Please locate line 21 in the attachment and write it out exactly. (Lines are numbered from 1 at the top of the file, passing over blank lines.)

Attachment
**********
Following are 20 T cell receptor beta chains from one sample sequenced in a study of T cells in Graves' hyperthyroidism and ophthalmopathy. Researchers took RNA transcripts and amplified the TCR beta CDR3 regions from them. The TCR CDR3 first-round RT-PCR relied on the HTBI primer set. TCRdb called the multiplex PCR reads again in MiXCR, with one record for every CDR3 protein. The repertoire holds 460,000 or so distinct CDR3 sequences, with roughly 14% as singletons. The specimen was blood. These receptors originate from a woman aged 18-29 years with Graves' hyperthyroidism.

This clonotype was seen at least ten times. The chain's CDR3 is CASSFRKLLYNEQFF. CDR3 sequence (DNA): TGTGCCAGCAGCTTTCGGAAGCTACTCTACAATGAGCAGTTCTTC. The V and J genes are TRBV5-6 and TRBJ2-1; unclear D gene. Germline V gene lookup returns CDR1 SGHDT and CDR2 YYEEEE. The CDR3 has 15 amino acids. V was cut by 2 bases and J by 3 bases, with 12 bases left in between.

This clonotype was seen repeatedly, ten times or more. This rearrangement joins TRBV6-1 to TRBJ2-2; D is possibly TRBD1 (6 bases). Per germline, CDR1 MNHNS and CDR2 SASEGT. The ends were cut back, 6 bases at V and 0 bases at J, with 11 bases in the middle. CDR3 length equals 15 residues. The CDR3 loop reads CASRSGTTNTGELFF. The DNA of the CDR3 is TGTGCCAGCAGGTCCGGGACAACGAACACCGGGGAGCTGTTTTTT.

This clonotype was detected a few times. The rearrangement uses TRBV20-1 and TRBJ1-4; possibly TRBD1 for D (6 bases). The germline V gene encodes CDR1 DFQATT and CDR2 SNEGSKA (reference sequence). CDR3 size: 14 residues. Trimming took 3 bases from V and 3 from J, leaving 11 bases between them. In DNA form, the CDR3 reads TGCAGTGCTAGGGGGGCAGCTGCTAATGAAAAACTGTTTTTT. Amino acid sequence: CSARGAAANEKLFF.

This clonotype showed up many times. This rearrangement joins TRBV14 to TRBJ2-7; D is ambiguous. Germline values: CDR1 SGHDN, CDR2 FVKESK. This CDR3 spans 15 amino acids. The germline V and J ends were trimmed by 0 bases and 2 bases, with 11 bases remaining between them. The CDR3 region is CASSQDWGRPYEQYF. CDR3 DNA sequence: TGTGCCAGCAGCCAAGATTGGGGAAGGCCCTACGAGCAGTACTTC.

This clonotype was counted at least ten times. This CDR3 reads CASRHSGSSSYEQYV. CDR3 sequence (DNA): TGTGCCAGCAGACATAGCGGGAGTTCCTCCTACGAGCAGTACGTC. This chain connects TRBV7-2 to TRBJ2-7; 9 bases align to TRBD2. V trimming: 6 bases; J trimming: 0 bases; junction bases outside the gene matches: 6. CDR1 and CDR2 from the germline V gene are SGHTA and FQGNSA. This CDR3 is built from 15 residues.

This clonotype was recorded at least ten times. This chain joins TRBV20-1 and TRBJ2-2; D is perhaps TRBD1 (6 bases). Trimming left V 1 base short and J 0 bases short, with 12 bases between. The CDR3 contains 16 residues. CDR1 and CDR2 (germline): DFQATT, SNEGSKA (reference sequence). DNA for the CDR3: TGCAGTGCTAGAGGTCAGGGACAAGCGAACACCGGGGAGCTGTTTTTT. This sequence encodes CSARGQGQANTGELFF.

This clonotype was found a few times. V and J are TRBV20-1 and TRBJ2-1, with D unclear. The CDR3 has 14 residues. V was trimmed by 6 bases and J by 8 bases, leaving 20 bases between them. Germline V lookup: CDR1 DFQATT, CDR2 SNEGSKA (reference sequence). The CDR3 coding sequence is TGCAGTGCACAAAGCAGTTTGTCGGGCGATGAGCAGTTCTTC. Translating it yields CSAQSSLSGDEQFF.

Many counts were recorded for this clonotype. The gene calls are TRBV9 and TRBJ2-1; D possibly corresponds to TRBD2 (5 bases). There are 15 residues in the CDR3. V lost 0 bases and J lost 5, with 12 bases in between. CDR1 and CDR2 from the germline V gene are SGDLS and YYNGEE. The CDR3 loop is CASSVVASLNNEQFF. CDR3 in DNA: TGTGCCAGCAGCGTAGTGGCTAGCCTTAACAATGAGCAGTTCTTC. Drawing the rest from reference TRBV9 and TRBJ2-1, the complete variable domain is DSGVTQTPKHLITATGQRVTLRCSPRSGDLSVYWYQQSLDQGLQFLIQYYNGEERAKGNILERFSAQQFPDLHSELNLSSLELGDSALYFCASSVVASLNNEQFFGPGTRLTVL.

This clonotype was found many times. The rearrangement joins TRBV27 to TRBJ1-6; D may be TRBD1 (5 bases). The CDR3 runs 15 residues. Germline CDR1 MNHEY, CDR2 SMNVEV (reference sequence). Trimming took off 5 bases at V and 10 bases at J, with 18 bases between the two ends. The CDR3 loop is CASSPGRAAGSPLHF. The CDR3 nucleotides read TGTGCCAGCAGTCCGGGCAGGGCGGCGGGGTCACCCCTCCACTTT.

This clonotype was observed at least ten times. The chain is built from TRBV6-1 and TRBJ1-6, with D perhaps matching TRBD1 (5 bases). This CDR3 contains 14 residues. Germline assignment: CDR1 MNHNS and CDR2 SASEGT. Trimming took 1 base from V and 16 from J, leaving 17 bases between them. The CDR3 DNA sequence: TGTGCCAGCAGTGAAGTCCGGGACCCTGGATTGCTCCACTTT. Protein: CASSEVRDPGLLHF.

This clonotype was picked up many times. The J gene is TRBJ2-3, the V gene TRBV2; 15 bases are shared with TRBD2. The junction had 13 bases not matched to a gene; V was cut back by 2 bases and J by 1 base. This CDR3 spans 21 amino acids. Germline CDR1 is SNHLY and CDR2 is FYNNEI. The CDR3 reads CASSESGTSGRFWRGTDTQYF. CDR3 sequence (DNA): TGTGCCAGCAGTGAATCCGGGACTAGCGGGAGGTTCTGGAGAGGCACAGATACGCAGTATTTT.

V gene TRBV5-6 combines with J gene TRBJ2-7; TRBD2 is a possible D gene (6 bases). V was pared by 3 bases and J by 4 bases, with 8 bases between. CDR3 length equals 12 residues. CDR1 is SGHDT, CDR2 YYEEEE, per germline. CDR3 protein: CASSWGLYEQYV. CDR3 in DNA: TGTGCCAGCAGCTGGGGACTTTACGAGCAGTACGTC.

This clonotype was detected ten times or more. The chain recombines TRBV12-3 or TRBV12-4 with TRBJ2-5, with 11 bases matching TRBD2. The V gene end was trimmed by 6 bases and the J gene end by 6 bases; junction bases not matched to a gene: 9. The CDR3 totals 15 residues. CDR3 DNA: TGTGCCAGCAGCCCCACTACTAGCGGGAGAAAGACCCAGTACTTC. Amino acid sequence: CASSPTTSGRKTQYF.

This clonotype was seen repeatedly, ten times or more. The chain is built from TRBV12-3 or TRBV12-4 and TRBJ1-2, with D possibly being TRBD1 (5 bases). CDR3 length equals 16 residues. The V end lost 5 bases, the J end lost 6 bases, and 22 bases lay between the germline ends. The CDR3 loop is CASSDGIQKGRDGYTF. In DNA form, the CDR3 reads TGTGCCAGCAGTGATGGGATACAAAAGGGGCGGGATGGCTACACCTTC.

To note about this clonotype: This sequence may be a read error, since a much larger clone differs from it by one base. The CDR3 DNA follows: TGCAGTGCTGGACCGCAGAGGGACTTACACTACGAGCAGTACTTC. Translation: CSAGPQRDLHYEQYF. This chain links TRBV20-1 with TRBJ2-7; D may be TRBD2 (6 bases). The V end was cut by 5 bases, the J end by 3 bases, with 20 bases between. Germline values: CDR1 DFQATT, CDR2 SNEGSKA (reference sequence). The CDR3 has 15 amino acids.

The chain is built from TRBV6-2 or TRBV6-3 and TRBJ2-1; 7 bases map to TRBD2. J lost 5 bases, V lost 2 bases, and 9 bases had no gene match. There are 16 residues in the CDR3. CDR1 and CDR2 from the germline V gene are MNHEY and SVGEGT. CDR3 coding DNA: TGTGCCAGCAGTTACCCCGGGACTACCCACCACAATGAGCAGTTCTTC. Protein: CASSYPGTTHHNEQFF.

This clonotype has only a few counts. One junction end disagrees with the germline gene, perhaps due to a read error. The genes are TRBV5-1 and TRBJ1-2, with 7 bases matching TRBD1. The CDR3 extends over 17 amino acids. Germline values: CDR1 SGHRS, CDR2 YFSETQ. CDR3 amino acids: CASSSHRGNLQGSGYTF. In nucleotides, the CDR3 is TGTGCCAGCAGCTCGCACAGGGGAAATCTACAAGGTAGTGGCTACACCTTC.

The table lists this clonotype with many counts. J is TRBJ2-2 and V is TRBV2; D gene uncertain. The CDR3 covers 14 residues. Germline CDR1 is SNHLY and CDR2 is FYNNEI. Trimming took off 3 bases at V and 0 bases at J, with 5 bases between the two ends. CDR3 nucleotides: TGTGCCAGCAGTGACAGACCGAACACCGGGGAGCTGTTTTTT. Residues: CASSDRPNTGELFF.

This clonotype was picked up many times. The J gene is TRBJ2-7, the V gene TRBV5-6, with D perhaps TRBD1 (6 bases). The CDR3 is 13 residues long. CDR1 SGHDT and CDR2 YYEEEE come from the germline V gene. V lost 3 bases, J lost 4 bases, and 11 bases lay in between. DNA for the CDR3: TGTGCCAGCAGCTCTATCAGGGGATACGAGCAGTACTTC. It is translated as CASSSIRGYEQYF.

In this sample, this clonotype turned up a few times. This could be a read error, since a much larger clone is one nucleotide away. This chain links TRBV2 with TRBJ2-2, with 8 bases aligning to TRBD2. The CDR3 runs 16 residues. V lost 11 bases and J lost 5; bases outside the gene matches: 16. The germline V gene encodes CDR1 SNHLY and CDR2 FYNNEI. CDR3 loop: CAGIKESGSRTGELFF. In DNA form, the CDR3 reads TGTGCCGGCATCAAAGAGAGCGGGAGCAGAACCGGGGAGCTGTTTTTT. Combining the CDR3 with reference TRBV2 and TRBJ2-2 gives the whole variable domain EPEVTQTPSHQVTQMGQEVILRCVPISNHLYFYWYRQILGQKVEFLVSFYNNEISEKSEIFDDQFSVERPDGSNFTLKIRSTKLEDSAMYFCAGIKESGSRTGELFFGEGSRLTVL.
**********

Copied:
In this sample, this clonotype turned up a few times. This could be a read error, since a much larger clone is one nucleotide away. This chain links TRBV2 with TRBJ2-2, with 8 bases aligning to TRBD2. The CDR3 runs 16 residues. V lost 11 bases and J lost 5; bases outside the gene matches: 16. The germline V gene encodes CDR1 SNHLY and CDR2 FYNNEI. CDR3 loop: CAGIKESGSRTGELFF. In DNA form, the CDR3 reads TGTGCCGGCATCAAAGAGAGCGGGAGCAGAACCGGGGAGCTGTTTTTT. Combining the CDR3 with reference TRBV2 and TRBJ2-2 gives the whole variable domain EPEVTQTPSHQVTQMGQEVILRCVPISNHLYFYWYRQILGQKVEFLVSFYNNEISEKSEIFDDQFSVERPDGSNFTLKIRSTKLEDSAMYFCAGIKESGSRTGELFFGEGSRLTVL.